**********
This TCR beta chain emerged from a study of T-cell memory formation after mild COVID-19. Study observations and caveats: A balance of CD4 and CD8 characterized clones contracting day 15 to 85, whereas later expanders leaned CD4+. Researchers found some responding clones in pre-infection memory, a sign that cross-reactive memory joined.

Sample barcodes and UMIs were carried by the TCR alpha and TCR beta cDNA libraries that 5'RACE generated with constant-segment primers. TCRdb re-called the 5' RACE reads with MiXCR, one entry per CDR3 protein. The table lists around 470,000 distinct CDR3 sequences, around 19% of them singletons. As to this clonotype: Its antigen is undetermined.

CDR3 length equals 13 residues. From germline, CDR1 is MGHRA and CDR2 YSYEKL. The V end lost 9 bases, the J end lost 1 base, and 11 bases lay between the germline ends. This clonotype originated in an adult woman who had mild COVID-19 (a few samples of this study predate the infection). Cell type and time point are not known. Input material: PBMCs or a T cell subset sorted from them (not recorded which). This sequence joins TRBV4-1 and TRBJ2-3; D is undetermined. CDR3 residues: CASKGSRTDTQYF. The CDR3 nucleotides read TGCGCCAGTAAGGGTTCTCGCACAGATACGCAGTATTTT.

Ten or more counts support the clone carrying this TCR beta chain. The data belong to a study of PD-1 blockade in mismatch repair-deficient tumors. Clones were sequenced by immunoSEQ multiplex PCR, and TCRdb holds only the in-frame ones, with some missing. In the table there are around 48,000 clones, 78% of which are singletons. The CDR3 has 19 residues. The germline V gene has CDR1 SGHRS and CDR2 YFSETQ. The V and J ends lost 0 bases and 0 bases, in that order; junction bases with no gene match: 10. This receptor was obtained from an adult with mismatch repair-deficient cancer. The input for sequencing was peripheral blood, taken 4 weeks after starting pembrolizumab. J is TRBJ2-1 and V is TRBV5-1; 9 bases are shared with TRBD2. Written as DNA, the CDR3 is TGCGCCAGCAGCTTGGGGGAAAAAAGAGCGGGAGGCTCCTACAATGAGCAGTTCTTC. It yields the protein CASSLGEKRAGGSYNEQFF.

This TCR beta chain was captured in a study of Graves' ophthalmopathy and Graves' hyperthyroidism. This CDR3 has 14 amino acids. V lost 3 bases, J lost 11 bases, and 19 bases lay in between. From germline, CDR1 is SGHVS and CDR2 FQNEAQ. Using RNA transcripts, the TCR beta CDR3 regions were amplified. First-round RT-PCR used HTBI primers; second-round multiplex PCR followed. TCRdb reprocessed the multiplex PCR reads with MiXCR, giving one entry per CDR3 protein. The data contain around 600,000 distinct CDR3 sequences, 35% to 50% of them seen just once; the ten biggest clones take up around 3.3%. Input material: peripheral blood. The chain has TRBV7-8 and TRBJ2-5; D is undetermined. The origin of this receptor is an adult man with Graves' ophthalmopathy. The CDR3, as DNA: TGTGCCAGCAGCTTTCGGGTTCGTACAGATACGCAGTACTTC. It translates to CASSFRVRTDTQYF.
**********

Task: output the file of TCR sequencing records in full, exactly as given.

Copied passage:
This TCR beta chain emerged from a study of T-cell memory formation after mild COVID-19. Study observations and caveats: A balance of CD4 and CD8 characterized clones contracting day 15 to 85, whereas later expanders leaned CD4+. Researchers found some responding clones in pre-infection memory, a sign that cross-reactive memory joined.

Sample barcodes and UMIs were carried by the TCR alpha and TCR beta cDNA libraries that 5'RACE generated with constant-segment primers. TCRdb re-called the 5' RACE reads with MiXCR, one entry per CDR3 protein. The table lists around 470,000 distinct CDR3 sequences, around 19% of them singletons. As to this clonotype: Its antigen is undetermined.

CDR3 length equals 13 residues. From germline, CDR1 is MGHRA and CDR2 YSYEKL. The V end lost 9 bases, the J end lost 1 base, and 11 bases lay between the germline ends. This clonotype originated in an adult woman who had mild COVID-19 (a few samples of this study predate the infection). Cell type and time point are not known. Input material: PBMCs or a T cell subset sorted from them (not recorded which). This sequence joins TRBV4-1 and TRBJ2-3; D is undetermined. CDR3 residues: CASKGSRTDTQYF. The CDR3 nucleotides read TGCGCCAGTAAGGGTTCTCGCACAGATACGCAGTATTTT.

Ten or more counts support the clone carrying this TCR beta chain. The data belong to a study of PD-1 blockade in mismatch repair-deficient tumors. Clones were sequenced by immunoSEQ multiplex PCR, and TCRdb holds only the in-frame ones, with some missing. In the table there are around 48,000 clones, 78% of which are singletons. The CDR3 has 19 residues. The germline V gene has CDR1 SGHRS and CDR2 YFSETQ. The V and J ends lost 0 bases and 0 bases, in that order; junction bases with no gene match: 10. This receptor was obtained from an adult with mismatch repair-deficient cancer. The input for sequencing was peripheral blood, taken 4 weeks after starting pembrolizumab. J is TRBJ2-1 and V is TRBV5-1; 9 bases are shared with TRBD2. Written as DNA, the CDR3 is TGCGCCAGCAGCTTGGGGGAAAAAAGAGCGGGAGGCTCCTACAATGAGCAGTTCTTC. It yields the protein CASSLGEKRAGGSYNEQFF.

This TCR beta chain was captured in a study of Graves' ophthalmopathy and Graves' hyperthyroidism. This CDR3 has 14 amino acids. V lost 3 bases, J lost 11 bases, and 19 bases lay in between. From germline, CDR1 is SGHVS and CDR2 FQNEAQ. Using RNA transcripts, the TCR beta CDR3 regions were amplified. First-round RT-PCR used HTBI primers; second-round multiplex PCR followed. TCRdb reprocessed the multiplex PCR reads with MiXCR, giving one entry per CDR3 protein. The data contain around 600,000 distinct CDR3 sequences, 35% to 50% of them seen just once; the ten biggest clones take up around 3.3%. Input material: peripheral blood. The chain has TRBV7-8 and TRBJ2-5; D is undetermined. The origin of this receptor is an adult man with Graves' ophthalmopathy. The CDR3, as DNA: TGTGCCAGCAGCTTTCGGGTTCGTACAGATACGCAGTACTTC. It translates to CASSFRVRTDTQYF.